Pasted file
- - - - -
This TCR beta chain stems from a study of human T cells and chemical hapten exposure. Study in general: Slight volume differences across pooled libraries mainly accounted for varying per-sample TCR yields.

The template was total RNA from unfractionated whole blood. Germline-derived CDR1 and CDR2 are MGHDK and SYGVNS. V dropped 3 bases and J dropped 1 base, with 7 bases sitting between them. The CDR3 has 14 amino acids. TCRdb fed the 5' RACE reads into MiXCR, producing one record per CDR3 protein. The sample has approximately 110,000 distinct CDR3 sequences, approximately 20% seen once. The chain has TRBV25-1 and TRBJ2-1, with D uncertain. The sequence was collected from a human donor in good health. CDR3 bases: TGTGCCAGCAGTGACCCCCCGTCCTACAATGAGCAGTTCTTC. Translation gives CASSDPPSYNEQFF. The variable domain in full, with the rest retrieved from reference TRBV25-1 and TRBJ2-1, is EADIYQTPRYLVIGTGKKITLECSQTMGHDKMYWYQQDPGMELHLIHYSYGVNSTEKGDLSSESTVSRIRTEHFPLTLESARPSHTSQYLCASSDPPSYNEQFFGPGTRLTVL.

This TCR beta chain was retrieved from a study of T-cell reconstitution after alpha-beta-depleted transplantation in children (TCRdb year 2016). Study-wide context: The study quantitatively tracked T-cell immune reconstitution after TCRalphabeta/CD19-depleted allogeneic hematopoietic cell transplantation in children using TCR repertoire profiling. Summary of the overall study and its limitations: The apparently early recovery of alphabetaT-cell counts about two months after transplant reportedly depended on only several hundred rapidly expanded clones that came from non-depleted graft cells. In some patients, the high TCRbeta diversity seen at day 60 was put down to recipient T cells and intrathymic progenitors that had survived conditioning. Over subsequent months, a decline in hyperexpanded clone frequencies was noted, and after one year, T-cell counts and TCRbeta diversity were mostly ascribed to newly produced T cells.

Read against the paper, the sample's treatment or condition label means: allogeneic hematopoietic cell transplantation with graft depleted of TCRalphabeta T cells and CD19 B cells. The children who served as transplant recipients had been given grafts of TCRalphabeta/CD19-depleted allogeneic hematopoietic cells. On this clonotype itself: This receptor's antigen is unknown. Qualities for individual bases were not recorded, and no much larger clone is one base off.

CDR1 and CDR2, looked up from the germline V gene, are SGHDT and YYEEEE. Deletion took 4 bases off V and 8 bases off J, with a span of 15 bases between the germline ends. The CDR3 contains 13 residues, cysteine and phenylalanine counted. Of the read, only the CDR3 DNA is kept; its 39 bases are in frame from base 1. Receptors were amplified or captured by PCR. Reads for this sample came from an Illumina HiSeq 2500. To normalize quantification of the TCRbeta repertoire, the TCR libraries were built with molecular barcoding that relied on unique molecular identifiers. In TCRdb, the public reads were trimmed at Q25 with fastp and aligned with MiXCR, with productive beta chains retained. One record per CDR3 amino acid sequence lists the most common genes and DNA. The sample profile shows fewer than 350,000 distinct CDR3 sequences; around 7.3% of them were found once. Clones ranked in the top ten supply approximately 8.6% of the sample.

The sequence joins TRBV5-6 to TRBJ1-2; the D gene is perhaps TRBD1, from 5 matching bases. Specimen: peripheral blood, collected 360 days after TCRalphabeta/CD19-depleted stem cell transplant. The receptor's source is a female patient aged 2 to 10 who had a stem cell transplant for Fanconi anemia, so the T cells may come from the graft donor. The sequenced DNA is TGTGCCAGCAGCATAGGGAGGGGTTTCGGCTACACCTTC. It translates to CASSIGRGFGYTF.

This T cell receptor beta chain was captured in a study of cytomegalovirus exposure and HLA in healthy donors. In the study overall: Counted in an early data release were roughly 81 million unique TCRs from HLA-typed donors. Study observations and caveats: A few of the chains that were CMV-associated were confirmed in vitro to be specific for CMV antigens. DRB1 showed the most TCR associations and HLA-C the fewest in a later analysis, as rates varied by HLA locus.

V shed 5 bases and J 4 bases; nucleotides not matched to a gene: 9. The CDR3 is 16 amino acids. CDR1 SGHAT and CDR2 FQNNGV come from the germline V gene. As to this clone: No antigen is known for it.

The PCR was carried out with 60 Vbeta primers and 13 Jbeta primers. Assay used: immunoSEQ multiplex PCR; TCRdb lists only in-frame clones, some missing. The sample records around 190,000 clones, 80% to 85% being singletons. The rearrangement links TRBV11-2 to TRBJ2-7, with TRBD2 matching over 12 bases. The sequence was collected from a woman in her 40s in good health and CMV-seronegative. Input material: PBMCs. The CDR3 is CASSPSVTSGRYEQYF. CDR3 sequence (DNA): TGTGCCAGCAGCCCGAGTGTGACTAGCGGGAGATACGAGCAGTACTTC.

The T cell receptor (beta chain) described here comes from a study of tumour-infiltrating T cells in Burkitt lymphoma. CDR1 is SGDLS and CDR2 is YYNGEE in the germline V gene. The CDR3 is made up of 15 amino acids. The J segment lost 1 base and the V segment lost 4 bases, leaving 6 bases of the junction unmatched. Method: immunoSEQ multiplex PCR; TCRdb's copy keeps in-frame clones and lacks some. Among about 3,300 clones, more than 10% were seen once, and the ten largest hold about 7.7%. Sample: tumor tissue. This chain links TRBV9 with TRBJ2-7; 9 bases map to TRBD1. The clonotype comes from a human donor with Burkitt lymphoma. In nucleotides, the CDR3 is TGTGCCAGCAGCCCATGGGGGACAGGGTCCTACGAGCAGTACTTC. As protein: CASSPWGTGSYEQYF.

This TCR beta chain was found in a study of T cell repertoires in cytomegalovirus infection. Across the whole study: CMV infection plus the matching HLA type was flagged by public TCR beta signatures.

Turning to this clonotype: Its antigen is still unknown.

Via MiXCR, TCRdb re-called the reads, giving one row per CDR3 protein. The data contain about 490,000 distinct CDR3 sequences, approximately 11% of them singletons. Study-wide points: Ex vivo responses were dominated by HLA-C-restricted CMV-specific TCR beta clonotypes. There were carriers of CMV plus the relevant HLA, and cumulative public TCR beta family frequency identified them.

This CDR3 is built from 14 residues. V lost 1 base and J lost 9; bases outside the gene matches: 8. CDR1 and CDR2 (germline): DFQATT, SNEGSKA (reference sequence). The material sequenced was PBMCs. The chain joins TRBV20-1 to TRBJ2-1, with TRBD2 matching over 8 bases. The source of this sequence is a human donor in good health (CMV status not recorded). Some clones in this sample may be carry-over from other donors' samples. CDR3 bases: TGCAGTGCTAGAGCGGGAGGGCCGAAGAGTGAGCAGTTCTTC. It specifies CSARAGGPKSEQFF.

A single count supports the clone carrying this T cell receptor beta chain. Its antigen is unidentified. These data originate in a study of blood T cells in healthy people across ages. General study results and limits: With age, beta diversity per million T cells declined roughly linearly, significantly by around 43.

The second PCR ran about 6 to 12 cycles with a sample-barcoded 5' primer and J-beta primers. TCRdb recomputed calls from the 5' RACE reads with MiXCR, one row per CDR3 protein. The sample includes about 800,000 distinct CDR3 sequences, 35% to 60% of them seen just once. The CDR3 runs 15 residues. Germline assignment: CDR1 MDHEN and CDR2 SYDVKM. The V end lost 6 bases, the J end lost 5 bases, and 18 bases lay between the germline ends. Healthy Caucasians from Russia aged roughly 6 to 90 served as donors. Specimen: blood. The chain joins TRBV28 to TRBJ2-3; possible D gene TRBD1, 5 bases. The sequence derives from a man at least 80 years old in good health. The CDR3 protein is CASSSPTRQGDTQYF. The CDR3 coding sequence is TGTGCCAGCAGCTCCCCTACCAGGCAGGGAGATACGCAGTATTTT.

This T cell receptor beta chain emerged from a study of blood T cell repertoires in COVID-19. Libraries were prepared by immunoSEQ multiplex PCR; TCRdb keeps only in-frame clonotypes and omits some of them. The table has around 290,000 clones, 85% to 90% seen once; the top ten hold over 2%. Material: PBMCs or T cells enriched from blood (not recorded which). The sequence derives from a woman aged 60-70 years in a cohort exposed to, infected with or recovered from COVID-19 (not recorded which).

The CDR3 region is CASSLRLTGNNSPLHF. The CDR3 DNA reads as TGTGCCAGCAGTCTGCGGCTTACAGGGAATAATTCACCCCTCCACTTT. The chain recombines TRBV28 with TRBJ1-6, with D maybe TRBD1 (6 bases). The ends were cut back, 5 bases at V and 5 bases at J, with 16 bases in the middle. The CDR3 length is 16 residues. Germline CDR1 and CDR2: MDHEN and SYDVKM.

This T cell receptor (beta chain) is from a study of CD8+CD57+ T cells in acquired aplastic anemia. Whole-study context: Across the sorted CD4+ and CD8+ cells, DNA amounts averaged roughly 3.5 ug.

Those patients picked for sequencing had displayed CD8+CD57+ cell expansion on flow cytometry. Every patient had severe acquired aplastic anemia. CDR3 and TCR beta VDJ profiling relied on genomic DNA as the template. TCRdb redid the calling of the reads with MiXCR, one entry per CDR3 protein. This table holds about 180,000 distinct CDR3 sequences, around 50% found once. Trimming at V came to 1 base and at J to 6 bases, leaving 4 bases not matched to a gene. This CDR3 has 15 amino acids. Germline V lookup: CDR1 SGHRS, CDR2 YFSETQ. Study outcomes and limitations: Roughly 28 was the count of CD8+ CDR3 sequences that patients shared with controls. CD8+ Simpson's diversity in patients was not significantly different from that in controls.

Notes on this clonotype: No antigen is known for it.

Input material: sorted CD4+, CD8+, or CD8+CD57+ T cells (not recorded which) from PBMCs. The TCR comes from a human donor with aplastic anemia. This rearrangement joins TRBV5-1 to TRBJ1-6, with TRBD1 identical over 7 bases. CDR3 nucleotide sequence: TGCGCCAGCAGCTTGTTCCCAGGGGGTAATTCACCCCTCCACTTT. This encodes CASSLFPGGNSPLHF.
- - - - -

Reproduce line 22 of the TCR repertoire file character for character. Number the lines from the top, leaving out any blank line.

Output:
Input material: sorted CD4+, CD8+, or CD8+CD57+ T cells (not recorded which) from PBMCs. The TCR comes from a human donor with aplastic anemia. This rearrangement joins TRBV5-1 to TRBJ1-6, with TRBD1 identical over 7 bases. CDR3 nucleotide sequence: TGCGCCAGCAGCTTGTTCCCAGGGGGTAATTCACCCCTCCACTTT. This encodes CASSLFPGGNSPLHF.